Fiction, Monologues, Plays & More
I was a fiction writer first, spending many days of my childhood curled on my bed reading Goosebumps and writing silly little stories about traveling elephants on mini yellow legal pads. Finding theater and playwriting specifically was an added joy for me – learning both fiction and playwriting and their individual challenges has helped shaped my voice as a writer overall.
Now, after having been in the real world of theater and fiction as businesses, I’ve noticed several overlapping challenges both disciplines are facing. I’ve spent hours reading articles or interviews or opinion columns about the theater business, only to read the exact same articles about the fiction world the next day.
I’m sure these challenges also touch the film or visual art worlds too – but since my feet are pretty firmly planted in theater and fiction (and I only have two feet at the moment), that’s where my focus has drifted. And all of these could easily take their own blog posts or books to really evaluate, but here’s at least a brief thought on each:
1. The Evolution of How Audiences Consume Entertainment.
We live in an exciting time; the internet has not only changed the speed at which we can consume stories, but the amount of artists readily available.
On the good side of this, independent writers are able to self-publish (blogs, e-books, or even real, physical books) without the approval or commercialization of big-time publishers. Smaller theaters can use social media to really market and brand themselves for relatively cheap, rather than spend hundreds or thousands of dollars taking out an ad in the LA Times. Fans of writers or theaters can connect directly to the artists, engaging in conversations that would otherwise have been lost or filtered through others.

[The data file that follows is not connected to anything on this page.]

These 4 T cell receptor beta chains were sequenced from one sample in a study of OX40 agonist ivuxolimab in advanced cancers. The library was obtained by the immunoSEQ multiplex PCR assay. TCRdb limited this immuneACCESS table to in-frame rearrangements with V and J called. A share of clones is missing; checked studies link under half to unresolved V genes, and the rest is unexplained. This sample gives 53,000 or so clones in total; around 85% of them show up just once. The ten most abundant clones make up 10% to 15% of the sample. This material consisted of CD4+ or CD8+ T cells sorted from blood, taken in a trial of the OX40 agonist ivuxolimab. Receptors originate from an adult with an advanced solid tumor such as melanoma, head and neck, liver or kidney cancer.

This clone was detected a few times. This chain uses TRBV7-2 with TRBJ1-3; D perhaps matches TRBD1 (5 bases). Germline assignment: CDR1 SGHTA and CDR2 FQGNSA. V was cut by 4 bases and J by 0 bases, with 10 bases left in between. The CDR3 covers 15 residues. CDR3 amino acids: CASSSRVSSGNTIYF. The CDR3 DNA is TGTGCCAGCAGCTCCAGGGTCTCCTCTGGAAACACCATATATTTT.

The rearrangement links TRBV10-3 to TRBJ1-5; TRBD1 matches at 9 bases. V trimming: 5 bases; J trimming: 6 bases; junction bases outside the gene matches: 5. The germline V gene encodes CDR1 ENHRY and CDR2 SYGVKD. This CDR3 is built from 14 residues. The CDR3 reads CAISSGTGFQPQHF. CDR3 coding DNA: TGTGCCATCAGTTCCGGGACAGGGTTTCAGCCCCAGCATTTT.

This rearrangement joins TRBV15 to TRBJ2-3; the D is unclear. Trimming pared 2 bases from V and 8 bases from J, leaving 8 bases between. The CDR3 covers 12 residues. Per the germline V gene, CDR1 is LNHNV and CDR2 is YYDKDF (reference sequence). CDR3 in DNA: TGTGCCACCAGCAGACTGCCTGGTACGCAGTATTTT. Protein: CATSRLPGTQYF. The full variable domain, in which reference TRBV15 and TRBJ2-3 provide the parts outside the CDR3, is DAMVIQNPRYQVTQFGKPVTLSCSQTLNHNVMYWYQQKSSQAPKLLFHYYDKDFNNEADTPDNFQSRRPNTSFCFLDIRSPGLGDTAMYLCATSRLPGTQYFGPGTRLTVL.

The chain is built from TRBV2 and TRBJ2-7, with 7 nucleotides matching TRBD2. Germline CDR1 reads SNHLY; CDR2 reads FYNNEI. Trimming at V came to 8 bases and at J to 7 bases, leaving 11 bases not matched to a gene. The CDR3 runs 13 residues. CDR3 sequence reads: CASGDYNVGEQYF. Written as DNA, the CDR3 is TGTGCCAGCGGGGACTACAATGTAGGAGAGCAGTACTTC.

On the downside, the changing landscape of consumption is radically changing the business models of publishers, book stores and theaters. The subscription model, which many theaters have survived on for years, has been dying for a while, with patrons looking for a more flexible and varied way to experience art. Publishers and book stores are dealing with the emergence of e-books, which upsets the very basic foundation of their sales. This income change on both sides makes theaters and publishers even more risk-aversive, changing how they relate to the emerging writer who, no matter how small the press or theater may be, needs someone, somewhere, to take a risk on her/him at some point.
2. The Landscape of Book/Theatre Criticism is Shifting.
The internet has also created a huge shift in criticism in both literature and theater. Newspapers as we’ve always known them are dying off and evolving into the online world, and the first thing to be cut from the budget is always the arts section and the salaries of the critics.
Critics are a necessary part of the evolution of art and artists; many have years of experience and deeply understand the art they are critiquing. A real critic is not simply a fan or audience member who wants to “review” the show. They analyze and connect a piece of work to the larger culture.
With the loss of the newspapers and salaried positions, many critics also turn to the internet to continue their work, but that also means many others, who like to fancy themselves critics, can also freely add their opinions to the table without the help of editors.